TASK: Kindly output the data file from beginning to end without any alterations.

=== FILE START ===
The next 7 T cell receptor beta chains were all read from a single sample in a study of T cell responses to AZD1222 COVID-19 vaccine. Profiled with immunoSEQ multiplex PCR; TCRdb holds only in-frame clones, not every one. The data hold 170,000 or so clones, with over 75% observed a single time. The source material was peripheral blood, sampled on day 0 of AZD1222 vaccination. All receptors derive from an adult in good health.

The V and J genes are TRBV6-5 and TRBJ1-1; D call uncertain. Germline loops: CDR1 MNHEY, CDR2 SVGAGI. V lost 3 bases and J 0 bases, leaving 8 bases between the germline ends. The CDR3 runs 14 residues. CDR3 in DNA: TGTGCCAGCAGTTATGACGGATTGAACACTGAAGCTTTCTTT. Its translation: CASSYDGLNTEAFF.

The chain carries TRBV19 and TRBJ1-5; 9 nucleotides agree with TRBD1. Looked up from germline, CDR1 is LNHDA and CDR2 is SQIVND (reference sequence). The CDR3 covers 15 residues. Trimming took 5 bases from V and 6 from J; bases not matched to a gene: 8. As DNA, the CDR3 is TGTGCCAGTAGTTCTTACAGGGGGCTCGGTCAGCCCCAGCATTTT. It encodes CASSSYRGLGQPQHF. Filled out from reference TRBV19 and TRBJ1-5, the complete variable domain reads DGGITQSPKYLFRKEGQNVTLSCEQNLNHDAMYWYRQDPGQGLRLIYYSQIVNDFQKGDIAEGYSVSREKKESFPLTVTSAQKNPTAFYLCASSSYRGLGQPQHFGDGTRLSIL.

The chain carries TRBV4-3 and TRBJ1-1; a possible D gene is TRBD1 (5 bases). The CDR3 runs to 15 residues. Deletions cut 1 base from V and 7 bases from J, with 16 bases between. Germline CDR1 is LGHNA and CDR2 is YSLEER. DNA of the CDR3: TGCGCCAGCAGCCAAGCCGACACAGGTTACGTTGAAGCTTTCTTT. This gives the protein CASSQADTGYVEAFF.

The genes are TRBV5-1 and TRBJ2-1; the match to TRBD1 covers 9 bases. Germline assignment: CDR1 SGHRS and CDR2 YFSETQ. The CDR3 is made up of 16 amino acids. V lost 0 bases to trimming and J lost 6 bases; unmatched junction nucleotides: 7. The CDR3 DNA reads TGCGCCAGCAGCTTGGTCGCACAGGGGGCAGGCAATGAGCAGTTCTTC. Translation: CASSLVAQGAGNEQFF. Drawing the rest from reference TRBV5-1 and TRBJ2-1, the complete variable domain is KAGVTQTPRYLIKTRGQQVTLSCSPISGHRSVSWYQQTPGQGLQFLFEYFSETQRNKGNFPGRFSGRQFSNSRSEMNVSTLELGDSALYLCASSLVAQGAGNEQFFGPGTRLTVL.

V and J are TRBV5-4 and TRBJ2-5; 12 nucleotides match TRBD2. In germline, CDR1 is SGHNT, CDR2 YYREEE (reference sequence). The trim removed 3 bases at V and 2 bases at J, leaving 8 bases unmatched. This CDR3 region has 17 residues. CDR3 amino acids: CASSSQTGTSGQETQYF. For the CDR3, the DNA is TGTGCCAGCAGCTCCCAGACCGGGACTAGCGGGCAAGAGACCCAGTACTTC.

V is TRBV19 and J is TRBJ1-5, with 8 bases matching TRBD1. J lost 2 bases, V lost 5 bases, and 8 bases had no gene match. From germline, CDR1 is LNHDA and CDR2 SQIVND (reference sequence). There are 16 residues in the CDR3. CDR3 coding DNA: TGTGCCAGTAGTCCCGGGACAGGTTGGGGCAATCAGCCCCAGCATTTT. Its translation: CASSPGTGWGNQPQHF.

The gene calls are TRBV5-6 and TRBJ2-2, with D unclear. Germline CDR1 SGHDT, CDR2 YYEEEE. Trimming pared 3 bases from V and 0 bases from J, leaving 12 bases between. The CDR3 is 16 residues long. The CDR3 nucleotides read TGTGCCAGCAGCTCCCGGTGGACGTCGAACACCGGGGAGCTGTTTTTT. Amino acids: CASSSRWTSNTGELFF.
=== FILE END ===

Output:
The next 7 T cell receptor beta chains were all read from a single sample in a study of T cell responses to AZD1222 COVID-19 vaccine. Profiled with immunoSEQ multiplex PCR; TCRdb holds only in-frame clones, not every one. The data hold 170,000 or so clones, with over 75% observed a single time. The source material was peripheral blood, sampled on day 0 of AZD1222 vaccination. All receptors derive from an adult in good health.

The V and J genes are TRBV6-5 and TRBJ1-1; D call uncertain. Germline loops: CDR1 MNHEY, CDR2 SVGAGI. V lost 3 bases and J 0 bases, leaving 8 bases between the germline ends. The CDR3 runs 14 residues. CDR3 in DNA: TGTGCCAGCAGTTATGACGGATTGAACACTGAAGCTTTCTTT. Its translation: CASSYDGLNTEAFF.

The chain carries TRBV19 and TRBJ1-5; 9 nucleotides agree with TRBD1. Looked up from germline, CDR1 is LNHDA and CDR2 is SQIVND (reference sequence). The CDR3 covers 15 residues. Trimming took 5 bases from V and 6 from J; bases not matched to a gene: 8. As DNA, the CDR3 is TGTGCCAGTAGTTCTTACAGGGGGCTCGGTCAGCCCCAGCATTTT. It encodes CASSSYRGLGQPQHF. Filled out from reference TRBV19 and TRBJ1-5, the complete variable domain reads DGGITQSPKYLFRKEGQNVTLSCEQNLNHDAMYWYRQDPGQGLRLIYYSQIVNDFQKGDIAEGYSVSREKKESFPLTVTSAQKNPTAFYLCASSSYRGLGQPQHFGDGTRLSIL.

The chain carries TRBV4-3 and TRBJ1-1; a possible D gene is TRBD1 (5 bases). The CDR3 runs to 15 residues. Deletions cut 1 base from V and 7 bases from J, with 16 bases between. Germline CDR1 is LGHNA and CDR2 is YSLEER. DNA of the CDR3: TGCGCCAGCAGCCAAGCCGACACAGGTTACGTTGAAGCTTTCTTT. This gives the protein CASSQADTGYVEAFF.

The genes are TRBV5-1 and TRBJ2-1; the match to TRBD1 covers 9 bases. Germline assignment: CDR1 SGHRS and CDR2 YFSETQ. The CDR3 is made up of 16 amino acids. V lost 0 bases to trimming and J lost 6 bases; unmatched junction nucleotides: 7. The CDR3 DNA reads TGCGCCAGCAGCTTGGTCGCACAGGGGGCAGGCAATGAGCAGTTCTTC. Translation: CASSLVAQGAGNEQFF. Drawing the rest from reference TRBV5-1 and TRBJ2-1, the complete variable domain is KAGVTQTPRYLIKTRGQQVTLSCSPISGHRSVSWYQQTPGQGLQFLFEYFSETQRNKGNFPGRFSGRQFSNSRSEMNVSTLELGDSALYLCASSLVAQGAGNEQFFGPGTRLTVL.

V and J are TRBV5-4 and TRBJ2-5; 12 nucleotides match TRBD2. In germline, CDR1 is SGHNT, CDR2 YYREEE (reference sequence). The trim removed 3 bases at V and 2 bases at J, leaving 8 bases unmatched. This CDR3 region has 17 residues. CDR3 amino acids: CASSSQTGTSGQETQYF. For the CDR3, the DNA is TGTGCCAGCAGCTCCCAGACCGGGACTAGCGGGCAAGAGACCCAGTACTTC.

V is TRBV19 and J is TRBJ1-5, with 8 bases matching TRBD1. J lost 2 bases, V lost 5 bases, and 8 bases had no gene match. From germline, CDR1 is LNHDA and CDR2 SQIVND (reference sequence). There are 16 residues in the CDR3. CDR3 coding DNA: TGTGCCAGTAGTCCCGGGACAGGTTGGGGCAATCAGCCCCAGCATTTT. Its translation: CASSPGTGWGNQPQHF.

The gene calls are TRBV5-6 and TRBJ2-2, with D unclear. Germline CDR1 SGHDT, CDR2 YYEEEE. Trimming pared 3 bases from V and 0 bases from J, leaving 12 bases between. The CDR3 is 16 residues long. The CDR3 nucleotides read TGTGCCAGCAGCTCCCGGTGGACGTCGAACACCGGGGAGCTGTTTTTT. Amino acids: CASSSRWTSNTGELFF.